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Catalysts 2017, 7(4), 104; https://doi.org/10.3390/catal7040104

Article
Methanation of Carbon Dioxide over Ni–Ce–Zr Oxides Prepared by One-Pot Hydrolysis of Metal Nitrates with Ammonium Carbonate
1
State Key Laboratory of Advanced Special Steel, Shanghai 200072, China
2
Shanghai Key Laboratory of Advanced Ferrometallurgy, School of Materials Science and Engineering, Shanghai University, Shanghai 200072, China
*
Authors to whom correspondence should be addressed.
Academic Editors: Benoît Louis, Qiang Wang and Marcelo Maciel Pereira
Received: 6 March 2017 / Accepted: 29 March 2017 / Published: 31 March 2017

Abstract

:
Ni–Ce–Zr mixed oxides were prepared through one-pot hydrolysis of mixed metal nitrates with ammonium carbonate for CO2 methanation. The effects of Ce/Zr molar ratio and Ni content on catalysts’ physical and chemical properties, reduction degree of Ni2+, and catalytic properties were systematically investigated. The results showed that Zr could lower metallic Ni particle sizes and alter interaction between Ni and supports, resulting in enhancements in the catalytic activity for CO2 methanation. The Ni–Ce–Zr catalyst containing 40 wt % Ni and Ce/Zr molar ratio of 9:1 exhibited the optimal catalytic properties, with 96.2% CO2 conversion and almost 100% CH4 selectivity at a low temperature of 275 °C. During the tested period of 500 h, CO2 conversion and CH4 selectivity over Ni–Ce–Zr catalyst kept constant under 300 °C.
Keywords:
carbon dioxide; methanation; Ce–Zr oxide; nickel catalyst

1. Introduction

The increasing emissions of CO2 have caused global warming and climate change, affecting human life and the ecological environment, due to the ‘greenhouse effect’. Therefore, CO2 fixation has attracted much interest in achieving a low carbon economy and society. Among the viable solutions to mitigate CO2 emissions, many studies focused on two strategies: (i) CO2 capture and sequestration; and (ii) CO2 conversion to biofuels and high-value chemicals [1,2,3]. With regards to upcoming energy challenges, CO2 conversion seems to be a more attractive and promising approach [2,3]. Considering that the consumption of fuels is two orders of magnitude higher than that of chemicals, CO2 has to be mainly converted into energy carriers such as methane, methanol, and so on [4,5,6,7,8,9].
CO2 methanation, also called the Sabatier reaction (CO2 + 4H2 ↔ CH4 + 2H2O, ∆H298K = −164.7 kJ/mol) [6], presents substantial advantages over CO2 conversion to other fuels because methane can be injected directly into existing natural gas pipelines, or be used as a raw material for production of chemicals. For a reversible exothermic reaction, CO2 methanation is required to perform at lower temperatures in order to obtain methane yield as high as possible. However, low temperature is favorable for CO disproportionation (2CO ↔ CO2 + C, ∆H298K = −172.4 kJ/mol), resulting in coke deposition. Therefore, it is still a great challenge to develop a highly active and coke-resistant catalyst for CO2 methanation.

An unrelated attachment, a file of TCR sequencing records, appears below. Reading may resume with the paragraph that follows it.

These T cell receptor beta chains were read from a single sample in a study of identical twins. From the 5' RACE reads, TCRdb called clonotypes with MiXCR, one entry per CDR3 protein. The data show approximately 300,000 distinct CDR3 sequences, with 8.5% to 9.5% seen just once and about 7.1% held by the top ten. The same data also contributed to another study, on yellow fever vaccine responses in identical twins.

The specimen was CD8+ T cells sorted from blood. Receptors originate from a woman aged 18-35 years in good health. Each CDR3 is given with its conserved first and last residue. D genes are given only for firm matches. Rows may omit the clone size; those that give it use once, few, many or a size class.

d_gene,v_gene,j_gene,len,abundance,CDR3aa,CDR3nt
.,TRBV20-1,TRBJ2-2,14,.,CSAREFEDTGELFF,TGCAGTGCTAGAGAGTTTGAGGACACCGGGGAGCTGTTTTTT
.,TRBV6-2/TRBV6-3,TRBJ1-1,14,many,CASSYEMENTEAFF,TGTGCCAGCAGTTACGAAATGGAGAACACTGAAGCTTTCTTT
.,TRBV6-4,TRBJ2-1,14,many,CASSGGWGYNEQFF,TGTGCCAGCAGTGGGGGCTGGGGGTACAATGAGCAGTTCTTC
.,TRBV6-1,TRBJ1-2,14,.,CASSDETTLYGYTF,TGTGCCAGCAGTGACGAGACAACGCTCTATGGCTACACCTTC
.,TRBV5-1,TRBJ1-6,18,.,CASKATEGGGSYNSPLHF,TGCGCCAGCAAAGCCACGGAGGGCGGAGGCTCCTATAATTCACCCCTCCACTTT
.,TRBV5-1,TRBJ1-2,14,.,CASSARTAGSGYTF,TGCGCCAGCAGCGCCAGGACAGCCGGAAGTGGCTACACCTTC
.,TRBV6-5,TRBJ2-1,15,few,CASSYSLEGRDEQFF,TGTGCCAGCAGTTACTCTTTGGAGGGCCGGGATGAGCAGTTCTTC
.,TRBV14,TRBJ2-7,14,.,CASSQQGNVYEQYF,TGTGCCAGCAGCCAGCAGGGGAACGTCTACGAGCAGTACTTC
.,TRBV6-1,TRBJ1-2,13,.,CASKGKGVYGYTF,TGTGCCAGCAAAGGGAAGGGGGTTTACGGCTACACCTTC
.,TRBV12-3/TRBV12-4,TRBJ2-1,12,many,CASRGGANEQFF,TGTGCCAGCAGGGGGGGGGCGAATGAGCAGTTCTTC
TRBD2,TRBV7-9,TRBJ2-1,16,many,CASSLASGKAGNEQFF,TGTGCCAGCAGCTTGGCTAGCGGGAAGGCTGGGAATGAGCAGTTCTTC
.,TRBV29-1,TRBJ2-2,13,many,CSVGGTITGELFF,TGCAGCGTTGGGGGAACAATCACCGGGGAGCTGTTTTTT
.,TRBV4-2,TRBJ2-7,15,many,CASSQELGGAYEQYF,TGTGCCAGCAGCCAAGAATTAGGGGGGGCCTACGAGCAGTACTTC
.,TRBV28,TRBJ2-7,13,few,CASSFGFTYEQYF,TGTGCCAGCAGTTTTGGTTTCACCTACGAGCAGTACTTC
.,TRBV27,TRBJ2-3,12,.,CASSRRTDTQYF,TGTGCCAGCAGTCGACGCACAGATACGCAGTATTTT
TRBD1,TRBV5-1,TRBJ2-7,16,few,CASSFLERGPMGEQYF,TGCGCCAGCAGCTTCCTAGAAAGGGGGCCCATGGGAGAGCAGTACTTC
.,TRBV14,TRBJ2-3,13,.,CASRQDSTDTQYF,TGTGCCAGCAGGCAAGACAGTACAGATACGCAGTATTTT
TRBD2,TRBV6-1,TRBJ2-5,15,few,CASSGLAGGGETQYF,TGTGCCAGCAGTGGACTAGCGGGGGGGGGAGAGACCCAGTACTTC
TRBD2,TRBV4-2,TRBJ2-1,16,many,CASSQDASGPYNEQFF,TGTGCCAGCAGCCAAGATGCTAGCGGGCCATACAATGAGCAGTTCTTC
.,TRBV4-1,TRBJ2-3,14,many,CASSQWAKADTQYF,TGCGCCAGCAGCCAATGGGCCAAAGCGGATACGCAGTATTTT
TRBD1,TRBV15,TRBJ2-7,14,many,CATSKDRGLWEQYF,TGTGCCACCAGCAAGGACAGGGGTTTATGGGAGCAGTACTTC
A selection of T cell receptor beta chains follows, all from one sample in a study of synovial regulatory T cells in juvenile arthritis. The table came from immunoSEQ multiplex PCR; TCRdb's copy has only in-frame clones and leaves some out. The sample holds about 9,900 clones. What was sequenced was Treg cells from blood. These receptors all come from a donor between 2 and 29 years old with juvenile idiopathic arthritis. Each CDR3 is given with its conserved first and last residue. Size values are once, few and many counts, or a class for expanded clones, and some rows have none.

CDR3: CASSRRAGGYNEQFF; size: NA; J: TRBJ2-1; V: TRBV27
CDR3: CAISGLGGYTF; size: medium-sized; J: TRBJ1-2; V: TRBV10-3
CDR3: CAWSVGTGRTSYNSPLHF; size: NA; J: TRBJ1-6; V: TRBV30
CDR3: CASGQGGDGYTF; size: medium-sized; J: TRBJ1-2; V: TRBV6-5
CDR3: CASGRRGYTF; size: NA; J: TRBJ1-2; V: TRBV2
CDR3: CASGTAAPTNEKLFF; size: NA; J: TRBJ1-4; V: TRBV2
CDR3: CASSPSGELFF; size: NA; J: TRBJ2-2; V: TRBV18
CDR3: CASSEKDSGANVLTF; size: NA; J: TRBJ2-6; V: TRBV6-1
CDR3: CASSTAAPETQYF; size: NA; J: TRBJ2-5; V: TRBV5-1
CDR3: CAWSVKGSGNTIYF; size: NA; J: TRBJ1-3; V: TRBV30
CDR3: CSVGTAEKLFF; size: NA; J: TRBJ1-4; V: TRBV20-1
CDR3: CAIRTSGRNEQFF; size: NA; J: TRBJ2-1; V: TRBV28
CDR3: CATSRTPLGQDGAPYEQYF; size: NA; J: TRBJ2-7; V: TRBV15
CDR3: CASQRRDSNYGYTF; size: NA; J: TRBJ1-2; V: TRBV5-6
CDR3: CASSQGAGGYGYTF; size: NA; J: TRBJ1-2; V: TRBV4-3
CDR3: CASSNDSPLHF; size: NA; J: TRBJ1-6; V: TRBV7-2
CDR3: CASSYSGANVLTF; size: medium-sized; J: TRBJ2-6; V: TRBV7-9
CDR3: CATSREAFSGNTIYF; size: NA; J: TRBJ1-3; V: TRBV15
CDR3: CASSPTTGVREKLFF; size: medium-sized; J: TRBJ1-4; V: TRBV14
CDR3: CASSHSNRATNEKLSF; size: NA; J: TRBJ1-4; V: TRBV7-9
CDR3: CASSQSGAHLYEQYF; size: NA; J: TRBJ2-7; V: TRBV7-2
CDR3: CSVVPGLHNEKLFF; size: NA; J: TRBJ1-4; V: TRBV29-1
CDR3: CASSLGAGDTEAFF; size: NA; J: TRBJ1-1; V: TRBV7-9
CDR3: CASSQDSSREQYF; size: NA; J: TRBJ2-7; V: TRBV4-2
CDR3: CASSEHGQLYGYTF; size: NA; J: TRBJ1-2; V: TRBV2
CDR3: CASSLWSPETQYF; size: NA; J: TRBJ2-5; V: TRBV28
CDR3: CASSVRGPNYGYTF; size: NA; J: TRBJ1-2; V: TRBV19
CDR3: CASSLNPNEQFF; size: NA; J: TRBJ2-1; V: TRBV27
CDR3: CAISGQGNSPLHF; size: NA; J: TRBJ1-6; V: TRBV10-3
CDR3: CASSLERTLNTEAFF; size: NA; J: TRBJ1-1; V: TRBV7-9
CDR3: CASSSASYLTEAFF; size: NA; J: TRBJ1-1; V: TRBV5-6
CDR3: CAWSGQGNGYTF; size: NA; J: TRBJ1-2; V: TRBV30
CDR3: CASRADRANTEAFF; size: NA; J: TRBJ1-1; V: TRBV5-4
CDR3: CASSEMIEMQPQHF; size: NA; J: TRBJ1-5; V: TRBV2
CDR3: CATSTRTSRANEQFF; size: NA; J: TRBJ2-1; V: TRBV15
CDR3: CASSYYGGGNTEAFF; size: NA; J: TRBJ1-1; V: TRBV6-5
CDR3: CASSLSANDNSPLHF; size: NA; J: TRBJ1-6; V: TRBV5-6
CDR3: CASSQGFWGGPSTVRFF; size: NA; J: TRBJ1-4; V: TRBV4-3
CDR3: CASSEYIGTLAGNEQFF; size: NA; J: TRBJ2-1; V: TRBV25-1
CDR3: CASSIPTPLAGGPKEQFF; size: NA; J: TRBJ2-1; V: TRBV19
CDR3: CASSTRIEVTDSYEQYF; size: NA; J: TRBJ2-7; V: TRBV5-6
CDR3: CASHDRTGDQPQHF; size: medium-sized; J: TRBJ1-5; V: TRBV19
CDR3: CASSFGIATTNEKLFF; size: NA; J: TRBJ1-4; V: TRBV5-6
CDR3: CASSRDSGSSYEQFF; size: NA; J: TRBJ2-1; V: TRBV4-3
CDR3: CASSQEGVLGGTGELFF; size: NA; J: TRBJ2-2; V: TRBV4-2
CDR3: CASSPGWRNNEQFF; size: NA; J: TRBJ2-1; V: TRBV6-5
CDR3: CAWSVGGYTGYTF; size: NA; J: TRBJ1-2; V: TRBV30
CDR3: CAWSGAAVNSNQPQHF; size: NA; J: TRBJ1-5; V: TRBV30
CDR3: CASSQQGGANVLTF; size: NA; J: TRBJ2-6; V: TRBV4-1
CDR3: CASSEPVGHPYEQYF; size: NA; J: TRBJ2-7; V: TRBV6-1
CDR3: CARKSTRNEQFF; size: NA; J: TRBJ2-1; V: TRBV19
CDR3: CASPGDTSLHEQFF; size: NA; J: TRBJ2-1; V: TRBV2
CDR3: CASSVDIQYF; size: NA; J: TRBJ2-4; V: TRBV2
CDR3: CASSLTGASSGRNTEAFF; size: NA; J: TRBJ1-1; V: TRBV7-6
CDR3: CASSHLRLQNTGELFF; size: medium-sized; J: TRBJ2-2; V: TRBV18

Ni and noble metals like Ru, Pd and Rh, are reported to be the effective towards CO2 methanation [10,11,12,13,14,15,16,17,18,19,20,21,22,23,24]. Ni-based catalysts are preferred as promising catalysts for this reaction due to their high intrinsic activity and low cost [14,15,16,17,18,19,20,21,22,23,24]. However, supported Ni catalysts frequently suffer from severe deactivation due to particle sintering, interaction of metal particles with carbon monoxide, formation of mobile nickel subcarbonyls, and coke deposition [23]. Numerous investigations have been directed toward catalyst composition and support properties, which strongly influence the activity, stability and coke resistance of Ni catalysts [25,26].
In recent years, nickel-mixed oxides, especially Ni–Ce–Zr mixed oxides, have been believed to be among the potential catalysts for CO2 methanation due to their high oxygen storage capacity and properties to activate CO2 [21,22,23,24]. Nevertheless, these catalysts showed poor catalytic activity and stability under lower temperatures. It has been demonstrated that the catalytic properties of Ni-based catalysts can be improved by modifying catalyst supports, optimizing catalyst compositions, and improving catalyst preparation routes, etc. [25,26,27,28]. Ni–Ce–Zr mixed oxides were reported to prepare through citric sol–gel method [21,22], hydrothermal crystallization method [29] and co-precipitation method [30], etc. However, due to the addition of additional ligand, employing refluxed processing system and washing with distilled hot water, the preparation processes were complex and in high cost. Hence, there is still a great deal of interest in developing a simple one-step approach to fabrication of highly catalytic performance of Ni–Ce–Zr mixed oxides for CO2 methanation.